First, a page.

Linked by Thom Holwerda on Thu 6th May 2010 09:54 UTC
Internet & Networking Another blow for Flash. As Adobe is stating that they will make the best tools for HTML5, another major website using Flash has announced they're switching over to HTML5. Scribd, which provides in-browser access to all sorts of documents and e-books uploaded by users, will ditch its Flash-based website in favour of a brand-new HTML5 version.
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RE: ummmm... who cares?
by l3v1 on Thu 6th May 2010 12:55 UTC in reply to "ummmm... who cares?"
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[ somewhat offtopic ramblings coming up, you've been warned ;) ]

Well, that's very liberal thinking, some might actually agree with that, I also partially do. But the fact is, sometimes you can see decisions being made that can lead to such wide changes in the web landscape that [could] result in something not all of us would like to see. E.g. changing certain ways of doing things into solutions that either [could] make the web a more closed and constrained environment, or leading to adoption of formats and delivery methods that point to a selected few holding the control in their hands.

In the case of scribd using flash or html5 to display textual contents in a closed-down format, it's not a big deal, since in essence from the point of view of the users not much changes. But, as just one superficial example, content filtering in all-html5 pages will be much more harder than now with flash. Same thing going around around h.264/free alternatives, from the typical enduser point of view not much change, but in general we could end up in a cell not easy to move around in.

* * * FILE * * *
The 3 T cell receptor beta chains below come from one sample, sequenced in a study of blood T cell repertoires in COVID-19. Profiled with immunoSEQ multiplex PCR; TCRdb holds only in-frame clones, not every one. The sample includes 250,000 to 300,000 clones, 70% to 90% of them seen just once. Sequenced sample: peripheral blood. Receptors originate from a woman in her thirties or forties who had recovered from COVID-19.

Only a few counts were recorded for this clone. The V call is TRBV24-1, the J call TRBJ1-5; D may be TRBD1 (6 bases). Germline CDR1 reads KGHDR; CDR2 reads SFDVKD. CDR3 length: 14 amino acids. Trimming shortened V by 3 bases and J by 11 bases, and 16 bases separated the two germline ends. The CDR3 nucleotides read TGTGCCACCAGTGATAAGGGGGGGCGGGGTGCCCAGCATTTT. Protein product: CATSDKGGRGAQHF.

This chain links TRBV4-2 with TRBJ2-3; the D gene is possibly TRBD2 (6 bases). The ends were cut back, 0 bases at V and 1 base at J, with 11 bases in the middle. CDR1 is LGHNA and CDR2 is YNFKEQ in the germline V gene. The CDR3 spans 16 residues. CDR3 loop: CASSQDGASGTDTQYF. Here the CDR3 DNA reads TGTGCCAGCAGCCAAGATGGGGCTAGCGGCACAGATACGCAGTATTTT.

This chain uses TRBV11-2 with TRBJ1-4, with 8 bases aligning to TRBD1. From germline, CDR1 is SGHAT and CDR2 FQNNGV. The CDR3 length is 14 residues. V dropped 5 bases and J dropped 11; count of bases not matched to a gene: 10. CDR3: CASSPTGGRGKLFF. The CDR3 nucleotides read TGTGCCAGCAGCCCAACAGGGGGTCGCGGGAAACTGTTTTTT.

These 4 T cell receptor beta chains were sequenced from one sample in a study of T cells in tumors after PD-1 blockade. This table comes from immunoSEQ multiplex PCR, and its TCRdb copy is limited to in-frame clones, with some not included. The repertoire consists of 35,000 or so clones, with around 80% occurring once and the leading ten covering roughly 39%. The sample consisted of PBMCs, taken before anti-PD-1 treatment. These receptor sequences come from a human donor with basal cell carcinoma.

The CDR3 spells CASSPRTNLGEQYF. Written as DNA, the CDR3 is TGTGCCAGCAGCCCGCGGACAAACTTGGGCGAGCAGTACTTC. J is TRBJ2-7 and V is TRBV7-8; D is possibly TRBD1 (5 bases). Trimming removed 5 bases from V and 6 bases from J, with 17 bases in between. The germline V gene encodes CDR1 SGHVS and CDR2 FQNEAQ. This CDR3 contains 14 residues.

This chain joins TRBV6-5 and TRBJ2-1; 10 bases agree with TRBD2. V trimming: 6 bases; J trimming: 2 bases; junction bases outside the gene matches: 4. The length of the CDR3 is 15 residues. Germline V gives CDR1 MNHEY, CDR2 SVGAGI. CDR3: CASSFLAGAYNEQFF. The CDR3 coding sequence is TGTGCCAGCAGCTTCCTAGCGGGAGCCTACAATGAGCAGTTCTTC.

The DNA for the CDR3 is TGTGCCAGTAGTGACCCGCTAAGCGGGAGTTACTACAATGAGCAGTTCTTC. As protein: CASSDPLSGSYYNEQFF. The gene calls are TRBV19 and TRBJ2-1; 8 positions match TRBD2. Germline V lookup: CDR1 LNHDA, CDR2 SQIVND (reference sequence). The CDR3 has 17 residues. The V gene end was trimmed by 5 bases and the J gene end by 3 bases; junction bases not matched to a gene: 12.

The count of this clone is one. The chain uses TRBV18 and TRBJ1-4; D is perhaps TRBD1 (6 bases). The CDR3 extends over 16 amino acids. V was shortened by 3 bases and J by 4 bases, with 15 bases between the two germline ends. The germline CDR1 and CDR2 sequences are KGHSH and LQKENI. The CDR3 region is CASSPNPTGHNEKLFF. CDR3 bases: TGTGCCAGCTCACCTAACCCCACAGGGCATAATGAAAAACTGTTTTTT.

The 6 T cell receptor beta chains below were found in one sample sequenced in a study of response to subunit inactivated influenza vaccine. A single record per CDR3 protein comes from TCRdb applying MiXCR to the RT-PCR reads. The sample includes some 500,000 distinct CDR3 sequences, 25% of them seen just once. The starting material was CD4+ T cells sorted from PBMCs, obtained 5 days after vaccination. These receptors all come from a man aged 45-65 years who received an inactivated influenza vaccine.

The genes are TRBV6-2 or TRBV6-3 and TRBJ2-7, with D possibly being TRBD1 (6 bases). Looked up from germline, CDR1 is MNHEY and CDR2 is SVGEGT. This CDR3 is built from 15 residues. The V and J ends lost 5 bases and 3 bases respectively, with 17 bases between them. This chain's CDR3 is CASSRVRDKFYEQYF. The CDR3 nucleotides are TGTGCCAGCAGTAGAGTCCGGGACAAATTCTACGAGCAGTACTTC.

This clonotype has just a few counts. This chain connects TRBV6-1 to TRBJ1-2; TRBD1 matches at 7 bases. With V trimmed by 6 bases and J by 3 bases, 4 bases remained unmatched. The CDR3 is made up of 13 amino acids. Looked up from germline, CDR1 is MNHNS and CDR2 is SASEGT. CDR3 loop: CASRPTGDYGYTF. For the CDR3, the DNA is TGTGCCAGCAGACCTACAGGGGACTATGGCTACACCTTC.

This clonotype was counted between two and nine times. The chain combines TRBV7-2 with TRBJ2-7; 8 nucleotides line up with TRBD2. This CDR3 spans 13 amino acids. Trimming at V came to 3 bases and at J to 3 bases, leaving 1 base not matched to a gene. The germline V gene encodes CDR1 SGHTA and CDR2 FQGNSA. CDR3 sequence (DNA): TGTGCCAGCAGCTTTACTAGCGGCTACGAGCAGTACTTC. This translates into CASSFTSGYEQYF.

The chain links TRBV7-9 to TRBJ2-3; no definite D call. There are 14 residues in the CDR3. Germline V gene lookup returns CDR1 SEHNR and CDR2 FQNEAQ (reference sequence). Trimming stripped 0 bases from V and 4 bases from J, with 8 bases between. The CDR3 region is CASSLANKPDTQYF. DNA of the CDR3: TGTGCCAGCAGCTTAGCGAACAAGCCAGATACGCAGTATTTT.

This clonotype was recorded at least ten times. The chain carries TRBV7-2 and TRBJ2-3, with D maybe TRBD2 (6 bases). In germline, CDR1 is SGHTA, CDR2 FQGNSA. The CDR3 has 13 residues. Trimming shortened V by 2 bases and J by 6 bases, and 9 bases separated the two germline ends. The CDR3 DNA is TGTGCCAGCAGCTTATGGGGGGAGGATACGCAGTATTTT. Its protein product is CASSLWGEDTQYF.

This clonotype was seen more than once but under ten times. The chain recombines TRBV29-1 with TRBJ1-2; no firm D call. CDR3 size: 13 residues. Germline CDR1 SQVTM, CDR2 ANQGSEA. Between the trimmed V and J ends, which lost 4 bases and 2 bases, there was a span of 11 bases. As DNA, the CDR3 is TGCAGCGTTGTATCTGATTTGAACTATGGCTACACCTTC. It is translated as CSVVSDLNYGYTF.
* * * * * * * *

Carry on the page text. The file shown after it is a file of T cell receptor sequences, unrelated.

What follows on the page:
Back to the let the market drive thought, in the above cases it's not really the market that drives these things, it's the desires of certain companies to have tighter control over certain aspects of web content delivery, and them trying to convince others that their solutions actually try to solve some problems that we have. But it's very seldom their problems coincide with the average users' problems.

Edited 2010-05-06 12:57 UTC

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